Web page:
A second major developer of guidelines has been medical groups
and societies [9]. The American Cancer Society has been instrumental
in formulating the parameters and indications for a broad range
of screening and support activities [10,11]. The ACS has fulfilled
a major requirement of sound guideline practice, namely, the commitment
to periodic review and revision [12].

Another major group involved in guideline development has been
the American College of Physicians, through its Clinical Efficacy
Assessment Program (CEAP) [13]. Initiated in 1981, this project
has produced over 200 position papers, including several related
to cancer topics, such as parenteral nutrition in cancer patients
[14].

One of the first major guideline efforts in oncology was undertaken
by the Oncology Nursing Society, which published a comprehensive
set of pathways for performing nursing assessments of the cancer
patient [15]. The Association of Community Cancer Centers recently
announced plans to convene working groups to derive management
plans for the common cancer sites.

During the past 2 years, three of the major oncology specialty
societies, the American Society of Clinical Oncology, the American
Society of Hematology, and the Society of Surgical Oncologists,
have formed committees to develop guidelines related to oncology
practice. The American Society of Clinical Oncology is utilizing
expert panels to derive evidence-based guidelines. The first of
these documents, on hematopoietic growth factors, was published
recently [16]. Future guidelines will focus on the use of tumor
markers in breast and colon cancer, and issues related to the
role of peripheral stem-cell support of high-dose chemotherapy.

The American Society of Hematology is approaching guideline development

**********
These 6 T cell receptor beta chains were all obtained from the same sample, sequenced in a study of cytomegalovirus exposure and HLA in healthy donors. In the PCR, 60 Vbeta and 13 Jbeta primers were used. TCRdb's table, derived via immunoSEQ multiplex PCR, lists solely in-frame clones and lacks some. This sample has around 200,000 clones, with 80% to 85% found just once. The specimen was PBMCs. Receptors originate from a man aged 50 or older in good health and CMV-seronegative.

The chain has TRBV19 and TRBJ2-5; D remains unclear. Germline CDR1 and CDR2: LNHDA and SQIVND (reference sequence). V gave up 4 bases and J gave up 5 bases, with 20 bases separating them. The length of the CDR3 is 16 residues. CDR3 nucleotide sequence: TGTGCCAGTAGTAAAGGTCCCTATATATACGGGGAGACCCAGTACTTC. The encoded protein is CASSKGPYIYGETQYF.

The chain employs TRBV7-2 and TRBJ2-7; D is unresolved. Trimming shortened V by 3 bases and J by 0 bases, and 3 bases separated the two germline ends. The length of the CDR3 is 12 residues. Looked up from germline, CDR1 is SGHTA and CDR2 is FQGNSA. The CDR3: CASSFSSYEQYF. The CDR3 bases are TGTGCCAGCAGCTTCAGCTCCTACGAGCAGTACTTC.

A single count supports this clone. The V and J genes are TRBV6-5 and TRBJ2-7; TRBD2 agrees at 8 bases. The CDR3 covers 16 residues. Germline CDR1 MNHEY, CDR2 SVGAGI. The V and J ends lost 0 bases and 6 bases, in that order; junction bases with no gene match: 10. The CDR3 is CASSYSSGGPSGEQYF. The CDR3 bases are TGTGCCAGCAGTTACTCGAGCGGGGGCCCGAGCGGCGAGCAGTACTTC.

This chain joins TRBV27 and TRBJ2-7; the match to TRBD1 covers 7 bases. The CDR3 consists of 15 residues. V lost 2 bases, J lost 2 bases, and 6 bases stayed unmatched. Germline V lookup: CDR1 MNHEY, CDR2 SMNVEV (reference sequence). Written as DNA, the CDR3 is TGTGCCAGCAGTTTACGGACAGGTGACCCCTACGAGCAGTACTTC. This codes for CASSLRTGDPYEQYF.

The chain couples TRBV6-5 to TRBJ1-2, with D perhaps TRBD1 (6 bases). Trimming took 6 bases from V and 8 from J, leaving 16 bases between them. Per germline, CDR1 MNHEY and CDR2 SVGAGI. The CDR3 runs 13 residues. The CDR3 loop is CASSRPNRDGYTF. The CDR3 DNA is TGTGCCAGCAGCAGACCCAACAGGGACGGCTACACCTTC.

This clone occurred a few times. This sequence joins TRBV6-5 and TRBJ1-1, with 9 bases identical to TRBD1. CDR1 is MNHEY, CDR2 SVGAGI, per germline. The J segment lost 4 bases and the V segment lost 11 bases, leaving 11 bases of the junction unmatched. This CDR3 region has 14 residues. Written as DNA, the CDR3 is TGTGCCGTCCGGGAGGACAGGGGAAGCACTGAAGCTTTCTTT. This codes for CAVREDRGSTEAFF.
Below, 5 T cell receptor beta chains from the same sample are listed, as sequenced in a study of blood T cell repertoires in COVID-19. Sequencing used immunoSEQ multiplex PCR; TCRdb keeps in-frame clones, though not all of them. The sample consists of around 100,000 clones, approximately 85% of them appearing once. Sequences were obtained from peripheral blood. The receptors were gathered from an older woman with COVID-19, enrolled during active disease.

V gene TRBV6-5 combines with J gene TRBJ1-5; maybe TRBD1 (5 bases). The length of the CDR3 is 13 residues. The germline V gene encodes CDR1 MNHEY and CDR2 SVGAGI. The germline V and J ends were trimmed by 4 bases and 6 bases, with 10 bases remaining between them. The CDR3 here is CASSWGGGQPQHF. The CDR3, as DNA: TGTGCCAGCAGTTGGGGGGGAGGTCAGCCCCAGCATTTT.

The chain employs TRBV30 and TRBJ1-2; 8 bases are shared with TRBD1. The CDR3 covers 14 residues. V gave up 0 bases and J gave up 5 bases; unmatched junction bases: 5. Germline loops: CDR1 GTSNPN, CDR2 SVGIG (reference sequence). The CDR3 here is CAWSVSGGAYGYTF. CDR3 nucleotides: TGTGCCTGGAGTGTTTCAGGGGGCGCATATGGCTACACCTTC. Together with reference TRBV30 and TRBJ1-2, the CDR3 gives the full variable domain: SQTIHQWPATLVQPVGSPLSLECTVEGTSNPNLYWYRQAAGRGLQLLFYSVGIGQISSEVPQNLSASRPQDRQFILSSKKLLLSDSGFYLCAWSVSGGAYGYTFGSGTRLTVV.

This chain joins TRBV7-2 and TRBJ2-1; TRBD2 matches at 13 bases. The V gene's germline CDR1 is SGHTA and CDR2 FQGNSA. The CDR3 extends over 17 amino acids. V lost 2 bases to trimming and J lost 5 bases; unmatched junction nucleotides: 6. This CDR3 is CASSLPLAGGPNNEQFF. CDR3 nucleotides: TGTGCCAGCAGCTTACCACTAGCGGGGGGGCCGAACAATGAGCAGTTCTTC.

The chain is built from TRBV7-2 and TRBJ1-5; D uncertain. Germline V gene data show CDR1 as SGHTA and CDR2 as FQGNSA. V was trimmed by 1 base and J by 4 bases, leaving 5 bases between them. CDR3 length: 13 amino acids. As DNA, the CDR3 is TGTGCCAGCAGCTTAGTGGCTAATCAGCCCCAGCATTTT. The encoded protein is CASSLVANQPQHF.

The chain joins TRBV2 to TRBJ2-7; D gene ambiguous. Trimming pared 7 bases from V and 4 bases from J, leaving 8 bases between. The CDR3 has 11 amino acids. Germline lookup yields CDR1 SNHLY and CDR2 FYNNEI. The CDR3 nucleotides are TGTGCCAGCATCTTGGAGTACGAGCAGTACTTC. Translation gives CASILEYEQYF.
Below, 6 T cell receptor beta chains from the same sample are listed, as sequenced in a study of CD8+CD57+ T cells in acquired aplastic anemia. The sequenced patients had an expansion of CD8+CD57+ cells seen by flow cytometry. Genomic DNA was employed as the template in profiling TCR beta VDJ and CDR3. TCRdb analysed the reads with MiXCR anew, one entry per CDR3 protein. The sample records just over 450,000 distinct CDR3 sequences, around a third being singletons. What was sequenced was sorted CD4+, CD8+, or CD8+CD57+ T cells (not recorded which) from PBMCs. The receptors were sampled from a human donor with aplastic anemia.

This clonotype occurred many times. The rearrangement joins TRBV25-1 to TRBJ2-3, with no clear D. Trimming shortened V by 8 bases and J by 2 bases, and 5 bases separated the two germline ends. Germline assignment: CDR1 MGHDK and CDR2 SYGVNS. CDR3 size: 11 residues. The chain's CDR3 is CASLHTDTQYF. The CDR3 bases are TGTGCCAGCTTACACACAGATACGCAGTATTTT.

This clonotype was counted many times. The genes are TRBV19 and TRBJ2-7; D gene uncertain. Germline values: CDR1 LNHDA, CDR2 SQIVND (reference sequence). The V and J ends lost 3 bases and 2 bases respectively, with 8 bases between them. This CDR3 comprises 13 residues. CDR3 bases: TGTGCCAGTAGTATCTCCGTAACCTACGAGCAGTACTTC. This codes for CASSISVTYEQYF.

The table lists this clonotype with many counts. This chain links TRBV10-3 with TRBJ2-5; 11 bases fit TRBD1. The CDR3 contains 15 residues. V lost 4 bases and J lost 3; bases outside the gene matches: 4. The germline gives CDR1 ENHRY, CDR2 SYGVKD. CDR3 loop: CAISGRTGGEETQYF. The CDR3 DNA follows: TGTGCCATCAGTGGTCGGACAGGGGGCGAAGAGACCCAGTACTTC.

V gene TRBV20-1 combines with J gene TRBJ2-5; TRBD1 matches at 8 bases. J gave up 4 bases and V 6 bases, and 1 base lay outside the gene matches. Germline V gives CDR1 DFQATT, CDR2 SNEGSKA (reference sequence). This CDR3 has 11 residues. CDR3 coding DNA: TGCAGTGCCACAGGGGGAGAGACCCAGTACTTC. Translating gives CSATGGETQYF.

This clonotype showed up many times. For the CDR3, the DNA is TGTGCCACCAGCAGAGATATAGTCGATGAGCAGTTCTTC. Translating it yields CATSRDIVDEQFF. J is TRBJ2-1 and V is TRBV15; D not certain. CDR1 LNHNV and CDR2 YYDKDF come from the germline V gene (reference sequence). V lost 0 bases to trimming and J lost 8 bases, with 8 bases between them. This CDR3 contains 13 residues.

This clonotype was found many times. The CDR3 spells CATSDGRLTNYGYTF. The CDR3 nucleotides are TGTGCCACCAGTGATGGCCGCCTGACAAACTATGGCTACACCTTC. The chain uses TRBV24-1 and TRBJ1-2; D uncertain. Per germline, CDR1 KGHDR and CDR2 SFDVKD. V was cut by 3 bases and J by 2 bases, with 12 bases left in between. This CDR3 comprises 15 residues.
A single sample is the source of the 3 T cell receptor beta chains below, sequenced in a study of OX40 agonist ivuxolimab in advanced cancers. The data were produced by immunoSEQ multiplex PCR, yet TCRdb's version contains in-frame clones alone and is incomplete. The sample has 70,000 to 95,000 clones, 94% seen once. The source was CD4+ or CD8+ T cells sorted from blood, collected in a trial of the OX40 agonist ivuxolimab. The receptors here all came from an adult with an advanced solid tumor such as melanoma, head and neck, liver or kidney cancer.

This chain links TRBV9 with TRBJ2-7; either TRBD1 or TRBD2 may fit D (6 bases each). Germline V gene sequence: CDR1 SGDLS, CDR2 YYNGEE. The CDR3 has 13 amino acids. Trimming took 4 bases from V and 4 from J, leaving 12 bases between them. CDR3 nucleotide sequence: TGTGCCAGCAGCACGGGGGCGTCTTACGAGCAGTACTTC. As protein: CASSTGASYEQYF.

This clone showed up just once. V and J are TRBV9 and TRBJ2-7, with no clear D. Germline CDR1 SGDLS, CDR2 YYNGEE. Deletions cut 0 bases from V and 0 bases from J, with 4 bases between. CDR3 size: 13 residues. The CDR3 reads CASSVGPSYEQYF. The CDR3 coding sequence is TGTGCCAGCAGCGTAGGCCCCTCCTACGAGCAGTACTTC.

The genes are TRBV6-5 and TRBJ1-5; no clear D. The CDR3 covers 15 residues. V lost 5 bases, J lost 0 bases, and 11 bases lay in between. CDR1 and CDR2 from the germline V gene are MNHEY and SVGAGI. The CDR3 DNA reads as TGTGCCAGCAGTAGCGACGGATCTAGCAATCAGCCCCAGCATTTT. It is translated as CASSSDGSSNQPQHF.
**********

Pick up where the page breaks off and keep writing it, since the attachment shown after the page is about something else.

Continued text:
from a disease-oriented perspective, and will address specific
neoplastic entities in the future. The surgical group is developing
a set of guidelines related to the site-specific surgical management
of a broad range of tumors.

Another avenue to practice guideline development was recently
opened by the Eastern Cooperative Oncology Group, which has promulgated
a set of guidelines delineating practice para-meters related to
bone marrow transplantation [17].

In addition to the oncology specialty organizations, the subspecialty
oncology groups are also generating guidelines specific to their
areas. The American Society of Bone Marrow Transplant is developing
guidelines for the appropriate resources for performing transplant
procedures and for the credentialing of bone marrow facilities.
The International Society of Hematotransplant and Graft Enhancement
has been working with the Office of Health Technology Assessments
to formulate a set of guidelines covering the technical aspects
of procuring bone-marrow, peripheral stem-cell, and cord specimens.

Nononcologic specialty societies have also become involved in
cancer topics as part of their general guideline activities. Recent
examples include the American College of Obstetrics and Gynecology,
which developed several technical papers directly dealing with
oncologic problems [18]; the American Society of Colorectal Surgeons,
which promulgated guidelines for the management of colorectal
cancers [19]; and the American Academy of Dermatology, which published
guidelines for the management of malignant melanoma [20].

Other Groups

The third, and probably most active, locus of guideline development
has been a multiplicity of formal and informal groups operating
at the local, regional, and national levels. The aim of these
groups has been to delineate the clinical practice pathways for
the majority of common tumors. These pathways seek to standardize
diagnostic and staging workups, detail appropriate primary and
adjuvant therapies, specify types and schedules of follow-up examinations,
and outline options for salvage therapy.

The impetus for this grass-roots guideline effort is the desire
to decrease variations in oncology care, with the assumption that
this will curtail the overutilization of services and thereby
decrease costs. Since guidelines must be implemented on the local
level, "buy-in" by practicing oncologists may be heightened
if they are part of the developmental process.

Given the plethora of ad hoc guideline activities, there is probably
a considerable amount of overlap in the areas being covered. Since
the composition and authority of the panels differ, the methodology
used for deriving guidelines varies widely, ranging from the informal
consensus of experts to formal, evidence-based processes [21].

Major health maintenance organizations, such as Kaiser-Permanente,
are investing significant resources in developing a guideline
program. Insurance companies, too, may have a major impact on
guideline generation. Blue Cross and Blue Shield organizations
in several states have been either independently deriving or contracting
for
the development of clinical practice pathways.